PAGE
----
Big Content’s intransigence was the anvil, but the hammer was ordinary Europeans, leaning on their national governments. A campaign to get citizens of key nations to contact their governments was hugely successful, and the targeted countries let the EU Presidency understand that they, too, wouldn’t stand for the Directive with Articles 11 and 13 intact.

Faced with both popular anger and corporate backers who had massively overplayed their hands, the EU Presidency threw in the towel, announced that there was no basis for discussions, and canceled Monday’s trilogue.

This stands a very large likelihood of killing off Articles 11 and 13 for good. As noted above, with no miraculous last-minute reprieve, the trilogue will almost certainly not reconvene until after the elections, and after Brexit, and that’s likely to be a very different world.

However, the bad news is that as a result of Voss carrying the Copyright Directive hostage to serve the parochial interests of German newspaper families and the vice-presidents of the entertainment companies’ music divisions, the EU may not get all the other, noncontroversial, overdue technical updates to its copyright rules, long negotiated and badly needed. This should be remembered come the elections this spring: Voss’s kack-handed attempt to sacrifice free speech, competition, the EU tech industry, and privacy to eke out some marginal gains for special interest groups continues to be a catastrophe, and it is all on him.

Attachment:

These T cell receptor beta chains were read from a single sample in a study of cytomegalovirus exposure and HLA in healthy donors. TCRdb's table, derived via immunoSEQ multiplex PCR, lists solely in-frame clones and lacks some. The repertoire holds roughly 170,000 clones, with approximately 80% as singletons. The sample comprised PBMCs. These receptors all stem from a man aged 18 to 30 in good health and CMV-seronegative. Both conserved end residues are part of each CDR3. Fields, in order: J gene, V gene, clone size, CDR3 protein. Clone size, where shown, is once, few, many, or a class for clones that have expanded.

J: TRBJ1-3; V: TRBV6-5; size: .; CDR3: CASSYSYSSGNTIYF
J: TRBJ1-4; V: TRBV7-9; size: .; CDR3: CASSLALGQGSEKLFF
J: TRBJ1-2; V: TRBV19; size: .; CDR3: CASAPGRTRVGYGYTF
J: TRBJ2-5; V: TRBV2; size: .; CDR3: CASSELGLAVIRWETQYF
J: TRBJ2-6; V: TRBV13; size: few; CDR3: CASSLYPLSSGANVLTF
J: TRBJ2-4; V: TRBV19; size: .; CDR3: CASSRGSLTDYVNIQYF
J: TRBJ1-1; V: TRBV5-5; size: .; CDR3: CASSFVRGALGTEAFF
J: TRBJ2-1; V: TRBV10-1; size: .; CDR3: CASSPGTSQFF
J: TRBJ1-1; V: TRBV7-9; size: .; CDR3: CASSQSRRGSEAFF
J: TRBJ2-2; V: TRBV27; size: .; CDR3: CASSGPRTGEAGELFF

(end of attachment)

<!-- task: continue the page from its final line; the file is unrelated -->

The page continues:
MEP Julia Reda now has the full breakdown of the votes, noting that 11 countries voted against the”compromise” text: Germany, Belgium, the Netherlands, Finland, Slovenia, Italy, Poland, Sweden, Croatia, Luxembourg and Portugal. That is… a pretty big list. Reda points out that most of those countries were concerned about the impact on consumers’ rights (Portugal and Croatia appear to be outliers). That is pretty large — as it means that any new text (if there is one) should proceed in a better direction, not worse.